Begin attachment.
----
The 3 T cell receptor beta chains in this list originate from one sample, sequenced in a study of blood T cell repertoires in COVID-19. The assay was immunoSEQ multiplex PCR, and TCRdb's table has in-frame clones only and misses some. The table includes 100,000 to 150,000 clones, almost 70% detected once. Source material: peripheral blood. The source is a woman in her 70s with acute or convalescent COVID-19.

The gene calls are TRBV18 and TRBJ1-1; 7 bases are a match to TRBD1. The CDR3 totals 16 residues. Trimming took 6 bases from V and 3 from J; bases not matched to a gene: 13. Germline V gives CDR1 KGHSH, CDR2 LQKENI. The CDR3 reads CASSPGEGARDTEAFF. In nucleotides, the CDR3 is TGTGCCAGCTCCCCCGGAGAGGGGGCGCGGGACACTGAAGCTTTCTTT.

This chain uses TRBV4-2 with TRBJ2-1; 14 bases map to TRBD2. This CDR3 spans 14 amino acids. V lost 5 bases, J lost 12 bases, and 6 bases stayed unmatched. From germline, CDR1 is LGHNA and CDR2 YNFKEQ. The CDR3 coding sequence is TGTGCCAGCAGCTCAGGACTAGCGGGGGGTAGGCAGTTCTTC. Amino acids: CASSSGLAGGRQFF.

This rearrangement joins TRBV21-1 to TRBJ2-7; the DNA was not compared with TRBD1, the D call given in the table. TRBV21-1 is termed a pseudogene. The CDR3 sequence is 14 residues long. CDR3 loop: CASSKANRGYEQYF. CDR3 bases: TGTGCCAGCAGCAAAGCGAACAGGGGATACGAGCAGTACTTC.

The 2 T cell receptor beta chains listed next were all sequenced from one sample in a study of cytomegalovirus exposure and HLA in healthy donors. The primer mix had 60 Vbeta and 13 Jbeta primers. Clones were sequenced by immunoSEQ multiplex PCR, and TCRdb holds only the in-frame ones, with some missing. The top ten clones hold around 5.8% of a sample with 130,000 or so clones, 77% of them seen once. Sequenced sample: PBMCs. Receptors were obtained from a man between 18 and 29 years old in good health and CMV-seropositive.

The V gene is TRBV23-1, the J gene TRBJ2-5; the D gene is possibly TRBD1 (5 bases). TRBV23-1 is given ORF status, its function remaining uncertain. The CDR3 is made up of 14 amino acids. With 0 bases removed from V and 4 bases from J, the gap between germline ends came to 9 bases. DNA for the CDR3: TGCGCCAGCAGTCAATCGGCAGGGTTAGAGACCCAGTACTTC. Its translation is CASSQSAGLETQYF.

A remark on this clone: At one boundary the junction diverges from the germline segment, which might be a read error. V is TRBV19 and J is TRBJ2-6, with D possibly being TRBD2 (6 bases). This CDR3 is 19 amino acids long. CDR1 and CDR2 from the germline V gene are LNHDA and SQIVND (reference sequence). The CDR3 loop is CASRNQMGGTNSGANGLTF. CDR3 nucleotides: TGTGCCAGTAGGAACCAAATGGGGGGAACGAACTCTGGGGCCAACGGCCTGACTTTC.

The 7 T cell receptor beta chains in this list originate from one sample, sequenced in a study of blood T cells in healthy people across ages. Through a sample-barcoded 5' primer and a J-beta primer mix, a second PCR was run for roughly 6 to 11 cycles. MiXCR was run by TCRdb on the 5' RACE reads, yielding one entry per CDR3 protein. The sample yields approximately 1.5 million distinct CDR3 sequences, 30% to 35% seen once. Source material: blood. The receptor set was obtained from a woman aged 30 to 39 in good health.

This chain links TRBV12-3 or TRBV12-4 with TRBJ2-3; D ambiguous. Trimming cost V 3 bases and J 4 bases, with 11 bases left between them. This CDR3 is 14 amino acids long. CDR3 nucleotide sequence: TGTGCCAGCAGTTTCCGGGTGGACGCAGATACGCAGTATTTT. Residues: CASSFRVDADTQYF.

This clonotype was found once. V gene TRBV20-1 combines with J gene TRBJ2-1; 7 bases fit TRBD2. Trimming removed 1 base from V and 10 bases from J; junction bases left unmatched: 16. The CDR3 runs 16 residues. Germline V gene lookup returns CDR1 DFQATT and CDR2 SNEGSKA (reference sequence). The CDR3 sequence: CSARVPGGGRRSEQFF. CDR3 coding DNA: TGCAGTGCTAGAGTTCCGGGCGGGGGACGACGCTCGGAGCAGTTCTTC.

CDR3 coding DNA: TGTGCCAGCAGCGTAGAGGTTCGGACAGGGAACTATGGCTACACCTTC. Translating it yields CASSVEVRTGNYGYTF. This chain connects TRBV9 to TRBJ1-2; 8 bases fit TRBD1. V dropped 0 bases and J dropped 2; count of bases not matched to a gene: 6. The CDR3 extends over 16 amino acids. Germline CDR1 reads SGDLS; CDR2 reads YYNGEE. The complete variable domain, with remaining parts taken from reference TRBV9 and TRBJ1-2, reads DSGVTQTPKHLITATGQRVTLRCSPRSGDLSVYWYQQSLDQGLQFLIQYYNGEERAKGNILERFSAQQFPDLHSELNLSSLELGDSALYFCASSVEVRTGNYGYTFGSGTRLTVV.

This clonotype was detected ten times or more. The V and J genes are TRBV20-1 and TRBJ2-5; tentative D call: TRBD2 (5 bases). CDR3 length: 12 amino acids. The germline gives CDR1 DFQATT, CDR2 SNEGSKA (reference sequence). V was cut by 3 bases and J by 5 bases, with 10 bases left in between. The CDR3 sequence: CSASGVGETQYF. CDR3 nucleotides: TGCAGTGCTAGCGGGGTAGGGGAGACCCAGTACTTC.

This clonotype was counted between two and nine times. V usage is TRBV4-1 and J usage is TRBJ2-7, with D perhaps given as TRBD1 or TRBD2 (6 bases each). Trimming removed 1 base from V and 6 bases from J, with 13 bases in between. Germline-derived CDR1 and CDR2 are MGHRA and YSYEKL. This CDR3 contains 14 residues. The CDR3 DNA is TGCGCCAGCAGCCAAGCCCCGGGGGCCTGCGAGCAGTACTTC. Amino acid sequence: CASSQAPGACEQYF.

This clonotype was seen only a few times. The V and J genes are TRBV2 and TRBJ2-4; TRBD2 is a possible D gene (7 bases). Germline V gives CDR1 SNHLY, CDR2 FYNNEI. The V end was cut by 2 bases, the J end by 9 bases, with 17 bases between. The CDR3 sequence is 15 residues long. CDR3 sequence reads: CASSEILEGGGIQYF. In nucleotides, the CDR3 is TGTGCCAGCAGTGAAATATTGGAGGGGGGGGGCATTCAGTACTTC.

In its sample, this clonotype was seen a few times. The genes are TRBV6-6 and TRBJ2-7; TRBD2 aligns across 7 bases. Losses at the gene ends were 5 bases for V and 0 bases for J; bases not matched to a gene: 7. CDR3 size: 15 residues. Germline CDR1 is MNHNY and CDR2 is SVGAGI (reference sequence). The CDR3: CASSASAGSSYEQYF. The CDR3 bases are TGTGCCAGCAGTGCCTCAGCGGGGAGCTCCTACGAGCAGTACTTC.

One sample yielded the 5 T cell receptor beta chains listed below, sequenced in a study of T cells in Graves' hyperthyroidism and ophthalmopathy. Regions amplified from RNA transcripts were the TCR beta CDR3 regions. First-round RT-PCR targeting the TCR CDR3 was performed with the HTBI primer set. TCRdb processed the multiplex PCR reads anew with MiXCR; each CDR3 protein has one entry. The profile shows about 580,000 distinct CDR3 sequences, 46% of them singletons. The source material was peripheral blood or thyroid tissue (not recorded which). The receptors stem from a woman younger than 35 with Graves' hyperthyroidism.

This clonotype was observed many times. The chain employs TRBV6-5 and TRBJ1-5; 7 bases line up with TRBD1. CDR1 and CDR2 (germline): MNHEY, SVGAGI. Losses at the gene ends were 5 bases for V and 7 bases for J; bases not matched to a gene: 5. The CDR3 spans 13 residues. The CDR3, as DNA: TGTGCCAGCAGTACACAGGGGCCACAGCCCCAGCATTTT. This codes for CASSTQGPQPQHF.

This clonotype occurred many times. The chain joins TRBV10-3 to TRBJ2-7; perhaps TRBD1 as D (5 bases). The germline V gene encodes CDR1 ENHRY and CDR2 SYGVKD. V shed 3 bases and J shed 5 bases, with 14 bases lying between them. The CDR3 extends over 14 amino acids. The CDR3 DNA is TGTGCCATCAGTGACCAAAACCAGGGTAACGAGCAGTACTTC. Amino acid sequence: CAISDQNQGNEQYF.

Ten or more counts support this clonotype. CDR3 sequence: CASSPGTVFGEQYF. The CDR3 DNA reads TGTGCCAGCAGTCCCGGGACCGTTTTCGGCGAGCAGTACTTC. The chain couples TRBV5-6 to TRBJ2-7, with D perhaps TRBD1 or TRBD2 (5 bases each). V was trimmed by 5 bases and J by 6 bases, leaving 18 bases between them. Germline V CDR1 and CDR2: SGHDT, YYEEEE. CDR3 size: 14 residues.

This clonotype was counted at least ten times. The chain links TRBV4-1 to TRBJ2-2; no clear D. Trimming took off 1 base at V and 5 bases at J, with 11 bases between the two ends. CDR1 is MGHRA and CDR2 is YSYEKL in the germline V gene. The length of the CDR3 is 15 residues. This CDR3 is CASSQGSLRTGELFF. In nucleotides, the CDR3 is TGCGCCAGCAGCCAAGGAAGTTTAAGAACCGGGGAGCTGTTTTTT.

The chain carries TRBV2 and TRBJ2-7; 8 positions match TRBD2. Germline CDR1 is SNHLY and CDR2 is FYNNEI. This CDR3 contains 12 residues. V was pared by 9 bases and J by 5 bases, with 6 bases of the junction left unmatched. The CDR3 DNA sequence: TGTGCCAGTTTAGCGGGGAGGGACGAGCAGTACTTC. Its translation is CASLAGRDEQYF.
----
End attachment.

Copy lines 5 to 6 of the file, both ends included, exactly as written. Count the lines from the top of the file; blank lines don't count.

The 2 T cell receptor beta chains listed next were all sequenced from one sample in a study of cytomegalovirus exposure and HLA in healthy donors. The primer mix had 60 Vbeta and 13 Jbeta primers. Clones were sequenced by immunoSEQ multiplex PCR, and TCRdb holds only the in-frame ones, with some missing. The top ten clones hold around 5.8% of a sample with 130,000 or so clones, 77% of them seen once. Sequenced sample: PBMCs. Receptors were obtained from a man between 18 and 29 years old in good health and CMV-seropositive.

The V gene is TRBV23-1, the J gene TRBJ2-5; the D gene is possibly TRBD1 (5 bases). TRBV23-1 is given ORF status, its function remaining uncertain. The CDR3 is made up of 14 amino acids. With 0 bases removed from V and 4 bases from J, the gap between germline ends came to 9 bases. DNA for the CDR3: TGCGCCAGCAGTCAATCGGCAGGGTTAGAGACCCAGTACTTC. Its translation is CASSQSAGLETQYF.